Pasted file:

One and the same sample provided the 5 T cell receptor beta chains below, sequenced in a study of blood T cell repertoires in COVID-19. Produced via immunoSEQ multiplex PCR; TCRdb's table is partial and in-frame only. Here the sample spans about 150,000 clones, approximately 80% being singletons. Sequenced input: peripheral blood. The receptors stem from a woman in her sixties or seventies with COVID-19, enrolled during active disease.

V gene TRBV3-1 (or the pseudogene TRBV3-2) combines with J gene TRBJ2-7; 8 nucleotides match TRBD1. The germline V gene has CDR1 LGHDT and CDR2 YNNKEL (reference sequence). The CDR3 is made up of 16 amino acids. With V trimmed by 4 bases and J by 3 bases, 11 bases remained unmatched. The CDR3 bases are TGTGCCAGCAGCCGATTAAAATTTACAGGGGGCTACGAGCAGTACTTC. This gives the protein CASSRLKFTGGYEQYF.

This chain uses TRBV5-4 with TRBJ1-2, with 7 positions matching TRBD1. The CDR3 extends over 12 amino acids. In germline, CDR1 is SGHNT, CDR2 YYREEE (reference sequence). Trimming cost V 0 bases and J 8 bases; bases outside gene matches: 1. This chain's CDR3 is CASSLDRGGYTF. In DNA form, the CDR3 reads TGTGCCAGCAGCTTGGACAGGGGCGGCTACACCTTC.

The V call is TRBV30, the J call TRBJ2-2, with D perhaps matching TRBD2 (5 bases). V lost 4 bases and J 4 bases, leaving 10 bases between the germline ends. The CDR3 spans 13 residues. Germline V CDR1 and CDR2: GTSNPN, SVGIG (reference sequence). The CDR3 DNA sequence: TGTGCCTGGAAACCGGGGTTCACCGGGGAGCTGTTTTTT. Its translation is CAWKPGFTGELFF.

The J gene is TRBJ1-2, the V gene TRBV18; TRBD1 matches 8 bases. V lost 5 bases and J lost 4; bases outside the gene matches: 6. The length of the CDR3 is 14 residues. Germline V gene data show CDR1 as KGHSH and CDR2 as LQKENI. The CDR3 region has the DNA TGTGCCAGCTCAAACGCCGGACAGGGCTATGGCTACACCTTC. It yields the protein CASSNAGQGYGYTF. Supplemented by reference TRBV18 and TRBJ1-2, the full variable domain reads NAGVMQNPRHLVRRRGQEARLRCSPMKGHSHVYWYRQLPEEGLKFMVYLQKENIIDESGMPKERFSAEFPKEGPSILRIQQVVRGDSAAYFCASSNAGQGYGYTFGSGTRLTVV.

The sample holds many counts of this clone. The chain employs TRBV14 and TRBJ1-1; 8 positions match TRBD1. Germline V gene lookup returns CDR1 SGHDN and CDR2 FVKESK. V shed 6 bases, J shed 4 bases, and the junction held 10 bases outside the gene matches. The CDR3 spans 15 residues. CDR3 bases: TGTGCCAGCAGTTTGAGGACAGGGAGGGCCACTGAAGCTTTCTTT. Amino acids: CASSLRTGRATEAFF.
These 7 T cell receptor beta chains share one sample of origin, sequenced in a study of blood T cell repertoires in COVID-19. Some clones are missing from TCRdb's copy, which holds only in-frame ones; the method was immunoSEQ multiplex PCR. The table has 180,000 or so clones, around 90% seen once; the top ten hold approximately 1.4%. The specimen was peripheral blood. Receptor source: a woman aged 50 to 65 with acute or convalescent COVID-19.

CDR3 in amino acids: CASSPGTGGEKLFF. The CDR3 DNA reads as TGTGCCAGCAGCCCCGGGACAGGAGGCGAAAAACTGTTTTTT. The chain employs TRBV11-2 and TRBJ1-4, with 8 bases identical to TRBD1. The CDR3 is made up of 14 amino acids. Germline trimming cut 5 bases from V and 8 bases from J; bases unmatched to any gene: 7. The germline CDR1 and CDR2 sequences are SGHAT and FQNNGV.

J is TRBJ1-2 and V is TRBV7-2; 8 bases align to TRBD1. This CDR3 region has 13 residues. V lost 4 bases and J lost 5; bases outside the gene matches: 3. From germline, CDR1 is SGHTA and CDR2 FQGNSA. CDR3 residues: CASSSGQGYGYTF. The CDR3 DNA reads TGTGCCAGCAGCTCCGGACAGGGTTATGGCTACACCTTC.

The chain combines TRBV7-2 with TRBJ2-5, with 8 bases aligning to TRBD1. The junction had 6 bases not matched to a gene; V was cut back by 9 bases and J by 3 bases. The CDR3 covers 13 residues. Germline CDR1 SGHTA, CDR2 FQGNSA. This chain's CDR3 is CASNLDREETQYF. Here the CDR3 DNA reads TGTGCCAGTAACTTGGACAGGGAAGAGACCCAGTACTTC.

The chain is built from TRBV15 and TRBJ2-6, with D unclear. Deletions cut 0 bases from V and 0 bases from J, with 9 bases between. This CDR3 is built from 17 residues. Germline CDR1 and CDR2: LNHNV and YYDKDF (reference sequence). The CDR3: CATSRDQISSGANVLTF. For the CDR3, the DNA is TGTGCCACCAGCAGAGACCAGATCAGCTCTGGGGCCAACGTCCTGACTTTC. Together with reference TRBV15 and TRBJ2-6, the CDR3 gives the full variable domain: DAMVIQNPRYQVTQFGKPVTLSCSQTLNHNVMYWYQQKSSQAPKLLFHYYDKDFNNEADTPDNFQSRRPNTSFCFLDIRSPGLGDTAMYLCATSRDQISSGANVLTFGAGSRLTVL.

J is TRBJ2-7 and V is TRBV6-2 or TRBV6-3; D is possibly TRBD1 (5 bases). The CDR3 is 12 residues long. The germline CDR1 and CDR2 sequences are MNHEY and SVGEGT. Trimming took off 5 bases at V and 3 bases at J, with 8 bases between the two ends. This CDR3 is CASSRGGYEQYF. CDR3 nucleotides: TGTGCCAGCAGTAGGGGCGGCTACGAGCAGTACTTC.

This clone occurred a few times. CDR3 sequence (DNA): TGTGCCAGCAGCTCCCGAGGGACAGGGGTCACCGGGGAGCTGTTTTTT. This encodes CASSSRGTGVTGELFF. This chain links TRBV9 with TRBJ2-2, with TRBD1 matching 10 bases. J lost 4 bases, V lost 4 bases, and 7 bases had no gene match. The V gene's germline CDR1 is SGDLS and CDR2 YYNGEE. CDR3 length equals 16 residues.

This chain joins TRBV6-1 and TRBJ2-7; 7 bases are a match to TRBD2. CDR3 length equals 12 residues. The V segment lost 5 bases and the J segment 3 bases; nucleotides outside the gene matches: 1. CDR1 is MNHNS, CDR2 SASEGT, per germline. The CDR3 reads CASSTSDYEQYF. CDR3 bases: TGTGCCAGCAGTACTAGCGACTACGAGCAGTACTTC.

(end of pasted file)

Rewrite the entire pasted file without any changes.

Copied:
One and the same sample provided the 5 T cell receptor beta chains below, sequenced in a study of blood T cell repertoires in COVID-19. Produced via immunoSEQ multiplex PCR; TCRdb's table is partial and in-frame only. Here the sample spans about 150,000 clones, approximately 80% being singletons. Sequenced input: peripheral blood. The receptors stem from a woman in her sixties or seventies with COVID-19, enrolled during active disease.

V gene TRBV3-1 (or the pseudogene TRBV3-2) combines with J gene TRBJ2-7; 8 nucleotides match TRBD1. The germline V gene has CDR1 LGHDT and CDR2 YNNKEL (reference sequence). The CDR3 is made up of 16 amino acids. With V trimmed by 4 bases and J by 3 bases, 11 bases remained unmatched. The CDR3 bases are TGTGCCAGCAGCCGATTAAAATTTACAGGGGGCTACGAGCAGTACTTC. This gives the protein CASSRLKFTGGYEQYF.

This chain uses TRBV5-4 with TRBJ1-2, with 7 positions matching TRBD1. The CDR3 extends over 12 amino acids. In germline, CDR1 is SGHNT, CDR2 YYREEE (reference sequence). Trimming cost V 0 bases and J 8 bases; bases outside gene matches: 1. This chain's CDR3 is CASSLDRGGYTF. In DNA form, the CDR3 reads TGTGCCAGCAGCTTGGACAGGGGCGGCTACACCTTC.

The V call is TRBV30, the J call TRBJ2-2, with D perhaps matching TRBD2 (5 bases). V lost 4 bases and J 4 bases, leaving 10 bases between the germline ends. The CDR3 spans 13 residues. Germline V CDR1 and CDR2: GTSNPN, SVGIG (reference sequence). The CDR3 DNA sequence: TGTGCCTGGAAACCGGGGTTCACCGGGGAGCTGTTTTTT. Its translation is CAWKPGFTGELFF.

The J gene is TRBJ1-2, the V gene TRBV18; TRBD1 matches 8 bases. V lost 5 bases and J lost 4; bases outside the gene matches: 6. The length of the CDR3 is 14 residues. Germline V gene data show CDR1 as KGHSH and CDR2 as LQKENI. The CDR3 region has the DNA TGTGCCAGCTCAAACGCCGGACAGGGCTATGGCTACACCTTC. It yields the protein CASSNAGQGYGYTF. Supplemented by reference TRBV18 and TRBJ1-2, the full variable domain reads NAGVMQNPRHLVRRRGQEARLRCSPMKGHSHVYWYRQLPEEGLKFMVYLQKENIIDESGMPKERFSAEFPKEGPSILRIQQVVRGDSAAYFCASSNAGQGYGYTFGSGTRLTVV.

The sample holds many counts of this clone. The chain employs TRBV14 and TRBJ1-1; 8 positions match TRBD1. Germline V gene lookup returns CDR1 SGHDN and CDR2 FVKESK. V shed 6 bases, J shed 4 bases, and the junction held 10 bases outside the gene matches. The CDR3 spans 15 residues. CDR3 bases: TGTGCCAGCAGTTTGAGGACAGGGAGGGCCACTGAAGCTTTCTTT. Amino acids: CASSLRTGRATEAFF.
These 7 T cell receptor beta chains share one sample of origin, sequenced in a study of blood T cell repertoires in COVID-19. Some clones are missing from TCRdb's copy, which holds only in-frame ones; the method was immunoSEQ multiplex PCR. The table has 180,000 or so clones, around 90% seen once; the top ten hold approximately 1.4%. The specimen was peripheral blood. Receptor source: a woman aged 50 to 65 with acute or convalescent COVID-19.

CDR3 in amino acids: CASSPGTGGEKLFF. The CDR3 DNA reads as TGTGCCAGCAGCCCCGGGACAGGAGGCGAAAAACTGTTTTTT. The chain employs TRBV11-2 and TRBJ1-4, with 8 bases identical to TRBD1. The CDR3 is made up of 14 amino acids. Germline trimming cut 5 bases from V and 8 bases from J; bases unmatched to any gene: 7. The germline CDR1 and CDR2 sequences are SGHAT and FQNNGV.

J is TRBJ1-2 and V is TRBV7-2; 8 bases align to TRBD1. This CDR3 region has 13 residues. V lost 4 bases and J lost 5; bases outside the gene matches: 3. From germline, CDR1 is SGHTA and CDR2 FQGNSA. CDR3 residues: CASSSGQGYGYTF. The CDR3 DNA reads TGTGCCAGCAGCTCCGGACAGGGTTATGGCTACACCTTC.

The chain combines TRBV7-2 with TRBJ2-5, with 8 bases aligning to TRBD1. The junction had 6 bases not matched to a gene; V was cut back by 9 bases and J by 3 bases. The CDR3 covers 13 residues. Germline CDR1 SGHTA, CDR2 FQGNSA. This chain's CDR3 is CASNLDREETQYF. Here the CDR3 DNA reads TGTGCCAGTAACTTGGACAGGGAAGAGACCCAGTACTTC.

The chain is built from TRBV15 and TRBJ2-6, with D unclear. Deletions cut 0 bases from V and 0 bases from J, with 9 bases between. This CDR3 is built from 17 residues. Germline CDR1 and CDR2: LNHNV and YYDKDF (reference sequence). The CDR3: CATSRDQISSGANVLTF. For the CDR3, the DNA is TGTGCCACCAGCAGAGACCAGATCAGCTCTGGGGCCAACGTCCTGACTTTC. Together with reference TRBV15 and TRBJ2-6, the CDR3 gives the full variable domain: DAMVIQNPRYQVTQFGKPVTLSCSQTLNHNVMYWYQQKSSQAPKLLFHYYDKDFNNEADTPDNFQSRRPNTSFCFLDIRSPGLGDTAMYLCATSRDQISSGANVLTFGAGSRLTVL.

J is TRBJ2-7 and V is TRBV6-2 or TRBV6-3; D is possibly TRBD1 (5 bases). The CDR3 is 12 residues long. The germline CDR1 and CDR2 sequences are MNHEY and SVGEGT. Trimming took off 5 bases at V and 3 bases at J, with 8 bases between the two ends. This CDR3 is CASSRGGYEQYF. CDR3 nucleotides: TGTGCCAGCAGTAGGGGCGGCTACGAGCAGTACTTC.

This clone occurred a few times. CDR3 sequence (DNA): TGTGCCAGCAGCTCCCGAGGGACAGGGGTCACCGGGGAGCTGTTTTTT. This encodes CASSSRGTGVTGELFF. This chain links TRBV9 with TRBJ2-2, with TRBD1 matching 10 bases. J lost 4 bases, V lost 4 bases, and 7 bases had no gene match. The V gene's germline CDR1 is SGDLS and CDR2 YYNGEE. CDR3 length equals 16 residues.

This chain joins TRBV6-1 and TRBJ2-7; 7 bases are a match to TRBD2. CDR3 length equals 12 residues. The V segment lost 5 bases and the J segment 3 bases; nucleotides outside the gene matches: 1. CDR1 is MNHNS, CDR2 SASEGT, per germline. The CDR3 reads CASSTSDYEQYF. CDR3 bases: TGTGCCAGCAGTACTAGCGACTACGAGCAGTACTTC.